By Bae Keun-min
South Korea and its export-oriented economy seem to have found new bestsellers, thanks to "hallyu", the wave of enthusiasm for Korean pop culture sweeping Asia. Korea's cultural contents such as films, TV dramas and K-pop, have emerged as hot export commodities.
's economic value is estimated to be 1 trillion won. Singer Rain has just begun charming women in Asia with his metrosexual look and dynamic dance music.
The drama "Jewel in the Palace", - "Dae Jang Geum
" featuring actress Lee Young-ae
, has been exported to 35 nations up until last month, earning around $4 million. Actor Bae Yong-joon
's latest film "April Snow
" has earned over 2.3 billion yen in just a month after its opening to become the most successful South Korean film that ever opened in Japan, thanks largely to Bae's phenomenal fame there.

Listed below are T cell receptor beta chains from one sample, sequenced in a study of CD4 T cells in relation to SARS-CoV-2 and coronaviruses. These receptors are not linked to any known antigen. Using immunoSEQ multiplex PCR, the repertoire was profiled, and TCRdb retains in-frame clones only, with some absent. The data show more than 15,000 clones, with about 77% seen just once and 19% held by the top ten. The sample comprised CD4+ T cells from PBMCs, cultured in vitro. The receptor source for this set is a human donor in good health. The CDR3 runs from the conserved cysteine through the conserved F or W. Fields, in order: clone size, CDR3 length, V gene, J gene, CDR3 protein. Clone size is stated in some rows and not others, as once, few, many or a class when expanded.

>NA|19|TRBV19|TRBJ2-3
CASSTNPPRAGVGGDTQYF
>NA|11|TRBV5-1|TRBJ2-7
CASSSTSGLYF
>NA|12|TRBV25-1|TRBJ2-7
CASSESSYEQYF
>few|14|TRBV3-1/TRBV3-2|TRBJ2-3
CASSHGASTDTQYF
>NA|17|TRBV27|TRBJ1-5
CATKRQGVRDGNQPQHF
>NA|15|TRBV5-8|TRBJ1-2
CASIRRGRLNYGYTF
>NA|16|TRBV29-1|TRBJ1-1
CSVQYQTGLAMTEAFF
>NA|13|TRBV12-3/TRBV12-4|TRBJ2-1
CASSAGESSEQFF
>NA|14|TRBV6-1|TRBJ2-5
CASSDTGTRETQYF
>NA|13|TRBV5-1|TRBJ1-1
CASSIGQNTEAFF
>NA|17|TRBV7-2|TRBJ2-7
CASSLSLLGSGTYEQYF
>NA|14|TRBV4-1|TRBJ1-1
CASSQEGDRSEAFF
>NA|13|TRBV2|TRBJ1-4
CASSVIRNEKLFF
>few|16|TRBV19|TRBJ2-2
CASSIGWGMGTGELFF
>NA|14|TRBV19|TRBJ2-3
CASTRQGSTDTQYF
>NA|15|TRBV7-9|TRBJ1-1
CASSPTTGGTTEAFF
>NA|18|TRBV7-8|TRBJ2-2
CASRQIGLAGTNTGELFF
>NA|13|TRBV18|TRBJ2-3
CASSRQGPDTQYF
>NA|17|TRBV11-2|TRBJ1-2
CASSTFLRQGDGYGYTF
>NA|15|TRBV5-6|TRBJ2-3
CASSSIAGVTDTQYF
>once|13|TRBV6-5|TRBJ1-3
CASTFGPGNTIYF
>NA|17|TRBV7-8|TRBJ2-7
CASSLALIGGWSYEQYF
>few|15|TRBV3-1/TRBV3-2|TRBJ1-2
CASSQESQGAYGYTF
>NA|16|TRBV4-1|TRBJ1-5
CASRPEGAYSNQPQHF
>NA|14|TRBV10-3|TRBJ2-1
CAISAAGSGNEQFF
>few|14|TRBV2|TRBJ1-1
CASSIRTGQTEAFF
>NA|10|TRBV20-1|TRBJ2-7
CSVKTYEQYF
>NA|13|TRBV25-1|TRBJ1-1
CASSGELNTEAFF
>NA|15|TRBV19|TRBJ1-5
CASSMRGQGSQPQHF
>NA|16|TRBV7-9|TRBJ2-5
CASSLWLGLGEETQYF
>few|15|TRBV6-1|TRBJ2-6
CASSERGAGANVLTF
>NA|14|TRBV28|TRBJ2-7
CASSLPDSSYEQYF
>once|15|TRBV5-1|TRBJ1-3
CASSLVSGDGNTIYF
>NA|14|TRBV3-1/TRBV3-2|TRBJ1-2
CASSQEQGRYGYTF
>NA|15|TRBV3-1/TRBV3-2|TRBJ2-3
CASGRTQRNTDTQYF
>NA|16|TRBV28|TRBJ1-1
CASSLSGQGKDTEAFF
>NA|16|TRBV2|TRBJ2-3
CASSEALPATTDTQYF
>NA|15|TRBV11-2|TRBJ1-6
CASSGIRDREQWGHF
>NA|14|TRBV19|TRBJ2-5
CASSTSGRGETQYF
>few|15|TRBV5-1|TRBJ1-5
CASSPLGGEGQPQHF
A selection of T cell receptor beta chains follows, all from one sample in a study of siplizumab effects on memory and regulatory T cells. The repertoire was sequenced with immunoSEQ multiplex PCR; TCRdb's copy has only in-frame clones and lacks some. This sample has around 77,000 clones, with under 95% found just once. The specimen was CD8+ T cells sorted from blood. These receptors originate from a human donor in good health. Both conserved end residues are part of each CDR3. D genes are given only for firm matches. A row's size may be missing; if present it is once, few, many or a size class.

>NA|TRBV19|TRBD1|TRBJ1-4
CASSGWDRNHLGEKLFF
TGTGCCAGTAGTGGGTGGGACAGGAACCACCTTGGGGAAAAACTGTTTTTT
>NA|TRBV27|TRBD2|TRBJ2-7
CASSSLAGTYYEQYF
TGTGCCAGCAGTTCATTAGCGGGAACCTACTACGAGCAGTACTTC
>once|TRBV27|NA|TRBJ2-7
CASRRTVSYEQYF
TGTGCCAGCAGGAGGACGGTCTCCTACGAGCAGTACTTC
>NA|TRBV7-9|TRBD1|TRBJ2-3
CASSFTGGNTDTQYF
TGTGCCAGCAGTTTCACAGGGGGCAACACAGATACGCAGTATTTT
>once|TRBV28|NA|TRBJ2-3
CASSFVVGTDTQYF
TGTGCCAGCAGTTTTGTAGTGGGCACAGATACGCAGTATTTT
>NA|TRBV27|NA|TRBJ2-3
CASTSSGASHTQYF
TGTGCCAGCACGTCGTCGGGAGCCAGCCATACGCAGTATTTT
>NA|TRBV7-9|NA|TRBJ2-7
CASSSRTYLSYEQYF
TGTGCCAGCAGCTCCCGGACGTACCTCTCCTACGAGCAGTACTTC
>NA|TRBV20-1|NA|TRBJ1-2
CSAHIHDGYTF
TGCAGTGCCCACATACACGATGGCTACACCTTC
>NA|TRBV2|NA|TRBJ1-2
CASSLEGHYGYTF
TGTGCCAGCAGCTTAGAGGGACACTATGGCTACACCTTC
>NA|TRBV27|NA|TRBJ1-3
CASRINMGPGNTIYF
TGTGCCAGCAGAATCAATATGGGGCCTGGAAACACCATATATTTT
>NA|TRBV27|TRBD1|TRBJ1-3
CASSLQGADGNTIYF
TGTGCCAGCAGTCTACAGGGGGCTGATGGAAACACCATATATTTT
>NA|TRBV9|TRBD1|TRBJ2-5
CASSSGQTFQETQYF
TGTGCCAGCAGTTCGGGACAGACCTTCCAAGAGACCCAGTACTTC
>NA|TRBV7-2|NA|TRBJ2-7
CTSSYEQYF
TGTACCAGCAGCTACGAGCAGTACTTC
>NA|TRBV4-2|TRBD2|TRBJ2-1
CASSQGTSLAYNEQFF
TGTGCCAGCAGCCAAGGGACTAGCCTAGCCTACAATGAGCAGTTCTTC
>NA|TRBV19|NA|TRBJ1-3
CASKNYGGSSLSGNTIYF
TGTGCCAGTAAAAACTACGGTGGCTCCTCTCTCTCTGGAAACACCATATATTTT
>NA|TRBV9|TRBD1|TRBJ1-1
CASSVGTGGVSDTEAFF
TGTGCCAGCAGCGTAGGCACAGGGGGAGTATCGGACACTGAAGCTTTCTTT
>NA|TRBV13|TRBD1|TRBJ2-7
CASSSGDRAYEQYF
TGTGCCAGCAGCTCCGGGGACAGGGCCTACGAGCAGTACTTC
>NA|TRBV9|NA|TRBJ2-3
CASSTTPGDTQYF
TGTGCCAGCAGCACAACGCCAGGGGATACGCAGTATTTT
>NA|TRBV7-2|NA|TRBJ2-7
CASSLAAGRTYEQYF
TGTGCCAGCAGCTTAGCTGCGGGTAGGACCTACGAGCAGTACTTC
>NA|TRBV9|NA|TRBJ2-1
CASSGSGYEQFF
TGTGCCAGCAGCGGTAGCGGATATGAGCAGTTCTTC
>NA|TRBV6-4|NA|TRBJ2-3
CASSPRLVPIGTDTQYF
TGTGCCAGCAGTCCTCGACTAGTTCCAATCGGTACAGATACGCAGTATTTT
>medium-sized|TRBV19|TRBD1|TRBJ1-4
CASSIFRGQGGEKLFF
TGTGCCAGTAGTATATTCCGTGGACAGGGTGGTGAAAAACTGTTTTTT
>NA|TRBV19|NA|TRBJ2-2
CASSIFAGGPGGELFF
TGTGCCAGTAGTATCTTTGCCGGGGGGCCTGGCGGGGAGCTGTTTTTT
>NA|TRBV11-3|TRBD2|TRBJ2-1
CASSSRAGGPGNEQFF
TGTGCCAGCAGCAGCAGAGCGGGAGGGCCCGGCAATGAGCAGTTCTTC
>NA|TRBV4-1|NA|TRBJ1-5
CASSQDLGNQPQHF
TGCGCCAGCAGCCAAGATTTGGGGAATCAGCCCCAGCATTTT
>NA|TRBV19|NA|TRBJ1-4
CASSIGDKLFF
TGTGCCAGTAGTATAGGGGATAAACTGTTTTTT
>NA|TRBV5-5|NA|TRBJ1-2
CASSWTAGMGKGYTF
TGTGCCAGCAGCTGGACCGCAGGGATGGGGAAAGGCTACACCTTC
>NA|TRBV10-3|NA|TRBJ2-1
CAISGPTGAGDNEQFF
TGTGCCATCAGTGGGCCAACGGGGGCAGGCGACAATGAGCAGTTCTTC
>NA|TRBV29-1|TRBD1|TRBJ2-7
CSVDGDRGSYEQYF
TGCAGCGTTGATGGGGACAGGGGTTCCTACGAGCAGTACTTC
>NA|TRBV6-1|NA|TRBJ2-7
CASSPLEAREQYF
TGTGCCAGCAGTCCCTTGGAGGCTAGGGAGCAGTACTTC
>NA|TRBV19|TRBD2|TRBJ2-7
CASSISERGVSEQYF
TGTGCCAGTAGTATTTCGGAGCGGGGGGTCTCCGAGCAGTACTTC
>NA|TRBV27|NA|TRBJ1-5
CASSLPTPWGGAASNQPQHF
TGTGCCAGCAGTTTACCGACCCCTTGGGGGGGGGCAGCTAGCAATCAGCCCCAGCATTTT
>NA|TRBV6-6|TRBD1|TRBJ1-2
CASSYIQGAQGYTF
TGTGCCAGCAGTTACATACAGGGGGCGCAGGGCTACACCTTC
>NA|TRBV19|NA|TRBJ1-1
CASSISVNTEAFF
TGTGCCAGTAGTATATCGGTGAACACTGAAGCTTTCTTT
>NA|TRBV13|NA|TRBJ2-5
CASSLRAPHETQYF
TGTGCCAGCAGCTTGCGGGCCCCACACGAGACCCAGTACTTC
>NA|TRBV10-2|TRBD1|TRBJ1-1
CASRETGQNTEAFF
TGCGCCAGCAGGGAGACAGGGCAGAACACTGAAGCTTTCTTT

However, not all pop culture products are all the rage. For the performing arts, enthusiastic fans and gifts from abroad are not to be found.
"It has been some less than five years since the performing arts started being perceived as an industry here. It has not fully developed as an industry nor established a solid foundation to do so yet", said Lee Seung-hoon
, manager of the Performing Arts division in CJ Entertainment, one of the nation's largest investors in performing arts. The company has invested in some 18 local musicals.
He said there even has been no thorough research of the performing arts, and its size is not accurately known. He said the Samsung Economic Research Institute estimated the size of the industry in 2003 at 470 billion won, which is the best study he has been able to find. When it comes to market size based on ticket sales, it was 156 billion won in that year, he added.
But, the budding market is mostly dominated by licensed foreign musicals, rather than Korean original works. Shin Chun-soo